Saudi Foreign Minister Made an Announcement of 1B Riyals in Aid to Afghanistan

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Prince Faisal bin Farhan Al Saud the Saudi Foreign Minister on Sunday made an announcement of one billion riyals in aid to Afghanistan.

Speaking to the 17th Exceptional Session of the Organisation of Islamic Cooperation (OIC) Council of Foreign Ministers in Islamabad, Prince Faisal bin Farhan Al Saud paid tribute to Pakistan for convoking the moot and making the best preparations in the shortest workable time.

The Saudi minister emphasized the need for focusing on the Afghan issue on a humanitarian basis and that the nation in the war-torn region, which includes women and children, has been suffering.

“The financial disaster in Afghanistan could get harsher, the people of Afghanistan are looking ahead to our help,” he added.

He emphasizes that “we need peace in Afghanistan” and that the demanding scenario in the war-ravaged country could have an effect on the region and the world.

Pakistan is hosting the exceptional session of foreign ministers from the OIC in addition to representatives of the powerful nations to be able to develop a joint approach to save humanitarian disasters and financial collapse in Afghanistan.

Afghanistan’s finance ministry under the new Taliban rule has recently composed a draft of a national budget that, in decades for the first, is not funded by foreign aid.

It comes because the country is put in an economic crisis situation and faces an emerging humanitarian disaster the UN has referred to as an “avalanche of starvation”. Ahmad Wali Haqmal the Finance ministry spokesman did not reveal the details of the draft budget which runs till December 2022.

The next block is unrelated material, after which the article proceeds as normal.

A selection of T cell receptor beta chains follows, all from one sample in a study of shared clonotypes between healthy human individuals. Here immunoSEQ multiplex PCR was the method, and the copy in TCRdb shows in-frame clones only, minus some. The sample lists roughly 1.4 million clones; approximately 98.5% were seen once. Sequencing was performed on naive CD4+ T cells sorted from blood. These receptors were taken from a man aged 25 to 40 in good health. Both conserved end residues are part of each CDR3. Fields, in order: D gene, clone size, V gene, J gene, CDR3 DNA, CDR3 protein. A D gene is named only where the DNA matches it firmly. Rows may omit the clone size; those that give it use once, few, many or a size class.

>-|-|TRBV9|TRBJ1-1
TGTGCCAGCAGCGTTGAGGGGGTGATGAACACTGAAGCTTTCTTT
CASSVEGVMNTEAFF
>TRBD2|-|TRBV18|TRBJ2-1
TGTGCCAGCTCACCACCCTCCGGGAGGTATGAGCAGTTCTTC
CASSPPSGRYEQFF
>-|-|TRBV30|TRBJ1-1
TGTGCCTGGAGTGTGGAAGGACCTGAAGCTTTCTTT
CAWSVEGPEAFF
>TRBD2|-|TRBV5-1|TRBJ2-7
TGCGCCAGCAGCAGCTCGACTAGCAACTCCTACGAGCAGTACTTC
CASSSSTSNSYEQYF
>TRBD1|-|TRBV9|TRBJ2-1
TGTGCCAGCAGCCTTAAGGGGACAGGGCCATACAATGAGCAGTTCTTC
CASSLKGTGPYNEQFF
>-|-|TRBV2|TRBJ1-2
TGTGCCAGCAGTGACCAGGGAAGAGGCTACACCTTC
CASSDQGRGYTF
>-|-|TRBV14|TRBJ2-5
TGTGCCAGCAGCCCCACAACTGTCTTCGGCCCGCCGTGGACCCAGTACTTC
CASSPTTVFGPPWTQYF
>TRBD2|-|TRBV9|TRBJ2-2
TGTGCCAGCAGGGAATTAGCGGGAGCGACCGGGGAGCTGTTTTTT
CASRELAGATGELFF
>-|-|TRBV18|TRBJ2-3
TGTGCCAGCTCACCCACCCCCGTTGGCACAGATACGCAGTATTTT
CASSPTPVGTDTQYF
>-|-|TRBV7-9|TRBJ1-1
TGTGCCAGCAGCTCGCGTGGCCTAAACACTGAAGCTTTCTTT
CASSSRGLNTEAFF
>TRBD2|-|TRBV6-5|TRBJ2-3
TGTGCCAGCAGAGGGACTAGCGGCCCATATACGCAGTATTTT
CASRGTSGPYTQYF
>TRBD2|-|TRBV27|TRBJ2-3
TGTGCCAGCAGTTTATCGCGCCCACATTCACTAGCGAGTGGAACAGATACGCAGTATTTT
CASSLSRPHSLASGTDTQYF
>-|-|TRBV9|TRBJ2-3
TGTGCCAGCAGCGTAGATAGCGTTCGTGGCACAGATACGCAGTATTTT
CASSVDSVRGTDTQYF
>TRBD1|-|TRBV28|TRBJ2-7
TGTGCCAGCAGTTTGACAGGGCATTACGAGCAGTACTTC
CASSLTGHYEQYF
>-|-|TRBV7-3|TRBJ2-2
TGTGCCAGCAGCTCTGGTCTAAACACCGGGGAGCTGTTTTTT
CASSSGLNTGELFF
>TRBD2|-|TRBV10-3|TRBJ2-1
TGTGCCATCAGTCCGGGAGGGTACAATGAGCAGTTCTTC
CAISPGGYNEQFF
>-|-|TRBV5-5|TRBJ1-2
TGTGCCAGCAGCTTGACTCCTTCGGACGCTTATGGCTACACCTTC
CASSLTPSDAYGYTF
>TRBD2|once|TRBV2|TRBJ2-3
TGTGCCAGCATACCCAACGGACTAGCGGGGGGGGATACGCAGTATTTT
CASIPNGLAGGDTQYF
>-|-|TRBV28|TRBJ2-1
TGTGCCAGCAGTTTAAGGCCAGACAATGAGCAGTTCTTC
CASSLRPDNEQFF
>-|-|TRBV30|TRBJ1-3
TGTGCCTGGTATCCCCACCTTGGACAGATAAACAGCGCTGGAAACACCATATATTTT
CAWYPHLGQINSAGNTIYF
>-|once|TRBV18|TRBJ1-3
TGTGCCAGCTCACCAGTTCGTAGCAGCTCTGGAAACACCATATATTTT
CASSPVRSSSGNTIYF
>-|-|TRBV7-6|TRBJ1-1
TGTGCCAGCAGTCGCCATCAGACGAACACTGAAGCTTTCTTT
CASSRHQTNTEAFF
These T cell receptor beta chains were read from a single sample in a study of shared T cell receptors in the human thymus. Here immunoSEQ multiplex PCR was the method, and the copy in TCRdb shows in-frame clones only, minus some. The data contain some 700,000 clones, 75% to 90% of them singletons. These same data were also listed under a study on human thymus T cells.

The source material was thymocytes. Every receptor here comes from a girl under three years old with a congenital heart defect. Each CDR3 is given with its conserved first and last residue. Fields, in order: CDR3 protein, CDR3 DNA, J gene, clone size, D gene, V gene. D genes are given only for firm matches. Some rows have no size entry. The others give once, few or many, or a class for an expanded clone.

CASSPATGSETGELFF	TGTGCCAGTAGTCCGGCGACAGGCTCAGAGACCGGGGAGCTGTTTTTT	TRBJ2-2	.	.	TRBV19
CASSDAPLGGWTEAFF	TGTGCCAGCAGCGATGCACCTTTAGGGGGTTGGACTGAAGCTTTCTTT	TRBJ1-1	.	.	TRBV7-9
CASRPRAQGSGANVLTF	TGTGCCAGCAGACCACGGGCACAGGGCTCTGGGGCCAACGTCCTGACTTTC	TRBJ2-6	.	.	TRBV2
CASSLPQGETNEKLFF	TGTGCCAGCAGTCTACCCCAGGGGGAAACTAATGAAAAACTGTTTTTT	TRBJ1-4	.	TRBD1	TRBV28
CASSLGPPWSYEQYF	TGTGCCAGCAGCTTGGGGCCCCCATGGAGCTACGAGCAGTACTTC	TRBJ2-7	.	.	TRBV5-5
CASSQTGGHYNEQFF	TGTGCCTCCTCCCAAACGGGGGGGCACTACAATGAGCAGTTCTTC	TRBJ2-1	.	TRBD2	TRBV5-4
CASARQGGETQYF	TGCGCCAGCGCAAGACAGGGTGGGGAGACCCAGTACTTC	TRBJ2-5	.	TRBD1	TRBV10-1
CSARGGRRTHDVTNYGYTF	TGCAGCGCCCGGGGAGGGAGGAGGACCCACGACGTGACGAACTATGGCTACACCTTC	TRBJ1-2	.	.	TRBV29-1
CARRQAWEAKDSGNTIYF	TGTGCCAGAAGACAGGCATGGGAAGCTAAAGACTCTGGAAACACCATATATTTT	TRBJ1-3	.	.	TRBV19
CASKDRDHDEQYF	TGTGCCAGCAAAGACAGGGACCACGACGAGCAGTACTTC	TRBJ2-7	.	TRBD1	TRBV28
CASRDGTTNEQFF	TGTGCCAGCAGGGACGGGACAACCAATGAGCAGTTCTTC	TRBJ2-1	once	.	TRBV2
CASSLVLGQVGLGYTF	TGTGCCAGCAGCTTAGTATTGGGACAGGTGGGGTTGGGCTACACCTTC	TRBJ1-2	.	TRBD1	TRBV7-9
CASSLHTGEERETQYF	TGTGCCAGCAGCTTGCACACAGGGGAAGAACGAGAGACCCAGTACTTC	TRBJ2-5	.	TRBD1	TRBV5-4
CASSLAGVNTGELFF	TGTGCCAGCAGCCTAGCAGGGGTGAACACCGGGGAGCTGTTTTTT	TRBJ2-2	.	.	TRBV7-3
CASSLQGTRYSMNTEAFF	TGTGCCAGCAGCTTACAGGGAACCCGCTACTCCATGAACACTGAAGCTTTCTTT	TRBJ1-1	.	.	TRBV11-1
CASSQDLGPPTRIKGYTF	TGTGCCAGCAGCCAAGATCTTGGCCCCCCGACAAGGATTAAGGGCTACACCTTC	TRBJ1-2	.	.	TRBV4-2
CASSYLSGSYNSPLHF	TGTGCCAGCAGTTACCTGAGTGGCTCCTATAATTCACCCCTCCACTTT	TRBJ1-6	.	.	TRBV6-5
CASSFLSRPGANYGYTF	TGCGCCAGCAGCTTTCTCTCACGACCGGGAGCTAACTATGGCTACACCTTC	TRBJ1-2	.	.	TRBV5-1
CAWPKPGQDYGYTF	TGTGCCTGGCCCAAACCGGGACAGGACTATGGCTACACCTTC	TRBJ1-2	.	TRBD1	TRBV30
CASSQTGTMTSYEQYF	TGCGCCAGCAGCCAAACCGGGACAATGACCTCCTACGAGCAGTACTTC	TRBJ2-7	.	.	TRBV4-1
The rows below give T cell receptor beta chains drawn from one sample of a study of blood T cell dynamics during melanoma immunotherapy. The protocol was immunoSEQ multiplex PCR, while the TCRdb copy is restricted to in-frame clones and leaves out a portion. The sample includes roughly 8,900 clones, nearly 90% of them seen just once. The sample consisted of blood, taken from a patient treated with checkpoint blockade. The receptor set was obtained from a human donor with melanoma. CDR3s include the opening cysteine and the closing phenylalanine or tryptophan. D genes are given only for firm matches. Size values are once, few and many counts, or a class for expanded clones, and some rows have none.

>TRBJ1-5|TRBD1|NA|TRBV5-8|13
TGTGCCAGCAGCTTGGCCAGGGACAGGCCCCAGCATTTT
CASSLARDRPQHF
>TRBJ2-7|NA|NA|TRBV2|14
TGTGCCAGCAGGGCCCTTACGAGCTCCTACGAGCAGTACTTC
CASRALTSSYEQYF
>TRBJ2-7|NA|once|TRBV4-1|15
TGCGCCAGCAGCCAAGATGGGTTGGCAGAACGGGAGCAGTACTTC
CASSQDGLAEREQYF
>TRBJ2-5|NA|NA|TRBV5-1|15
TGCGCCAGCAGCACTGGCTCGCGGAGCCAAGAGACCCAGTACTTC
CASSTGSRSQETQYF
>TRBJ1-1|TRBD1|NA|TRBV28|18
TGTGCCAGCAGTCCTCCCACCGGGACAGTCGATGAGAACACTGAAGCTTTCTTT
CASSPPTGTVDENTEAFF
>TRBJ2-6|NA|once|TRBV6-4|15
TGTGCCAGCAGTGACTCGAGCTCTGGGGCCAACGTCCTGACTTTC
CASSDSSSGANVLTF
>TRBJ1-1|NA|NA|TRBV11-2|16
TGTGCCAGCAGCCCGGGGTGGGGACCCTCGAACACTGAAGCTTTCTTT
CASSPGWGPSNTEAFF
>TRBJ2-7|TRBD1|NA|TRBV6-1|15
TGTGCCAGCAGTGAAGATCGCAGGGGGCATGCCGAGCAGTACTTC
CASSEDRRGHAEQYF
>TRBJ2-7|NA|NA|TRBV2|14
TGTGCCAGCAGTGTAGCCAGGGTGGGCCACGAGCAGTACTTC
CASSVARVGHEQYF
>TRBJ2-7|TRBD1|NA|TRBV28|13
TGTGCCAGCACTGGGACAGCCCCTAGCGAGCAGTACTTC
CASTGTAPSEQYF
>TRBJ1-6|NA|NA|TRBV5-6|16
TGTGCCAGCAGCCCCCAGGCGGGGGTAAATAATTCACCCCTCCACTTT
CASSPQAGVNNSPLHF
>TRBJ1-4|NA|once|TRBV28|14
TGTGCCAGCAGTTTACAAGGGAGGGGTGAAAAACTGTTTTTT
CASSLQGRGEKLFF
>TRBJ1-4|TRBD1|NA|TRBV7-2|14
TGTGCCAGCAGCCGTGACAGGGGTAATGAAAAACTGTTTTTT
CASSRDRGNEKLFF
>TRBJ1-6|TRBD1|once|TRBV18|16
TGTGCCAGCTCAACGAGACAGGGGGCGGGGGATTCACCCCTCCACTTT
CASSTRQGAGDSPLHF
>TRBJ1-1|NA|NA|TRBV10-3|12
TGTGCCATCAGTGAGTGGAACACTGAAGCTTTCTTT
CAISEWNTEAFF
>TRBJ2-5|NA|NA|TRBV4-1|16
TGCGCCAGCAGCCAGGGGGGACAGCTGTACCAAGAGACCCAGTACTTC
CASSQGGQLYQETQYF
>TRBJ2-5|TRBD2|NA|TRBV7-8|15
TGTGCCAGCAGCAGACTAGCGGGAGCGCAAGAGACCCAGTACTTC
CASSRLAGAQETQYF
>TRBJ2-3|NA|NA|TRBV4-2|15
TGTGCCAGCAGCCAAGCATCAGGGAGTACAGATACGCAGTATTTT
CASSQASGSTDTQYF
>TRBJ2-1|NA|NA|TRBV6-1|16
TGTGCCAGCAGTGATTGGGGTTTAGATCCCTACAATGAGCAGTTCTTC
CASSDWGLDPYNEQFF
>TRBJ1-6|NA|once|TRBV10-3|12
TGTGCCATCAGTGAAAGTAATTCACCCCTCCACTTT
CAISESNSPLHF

However, informed AFP it would be forwarded to the cabinet for approval before being published.

“We are looking to finance it from our domestic revenues — and we trust we can,” he earlier informed on television in an interview shared on Twitter.

World donors suspended financial aid while the Taliban takeover control in August and Western powers moreover freeze Afghan assets in billions of dollars held abroad. UN estimate that millions of Afghan people could face starvation over the wintry weather without emergency help.

However, aid has been blocked by international unwillingness to have interaction directly with the Taliban, in part due to concern over rights for women and their political inclusion.

The sudden cancellation of foreign aid after the Taliban victory has driven Afghanistan’s weak economic system to collapse. Millions are out of work and the banking system is only partly functional.

The US has issued guidance that could allow private cash remittances to Afghanistan however it has not given in its refusal to release the $9 billion in central bank reserves or lift sanctions on many Taliban leaders.

The UN’s World Food Programme (WFP) surveys confirmed an expected 98% of Afghan people aren’t eating enough, with 7 in 10 households resorting to borrowing food, which drives them deeper into poverty.

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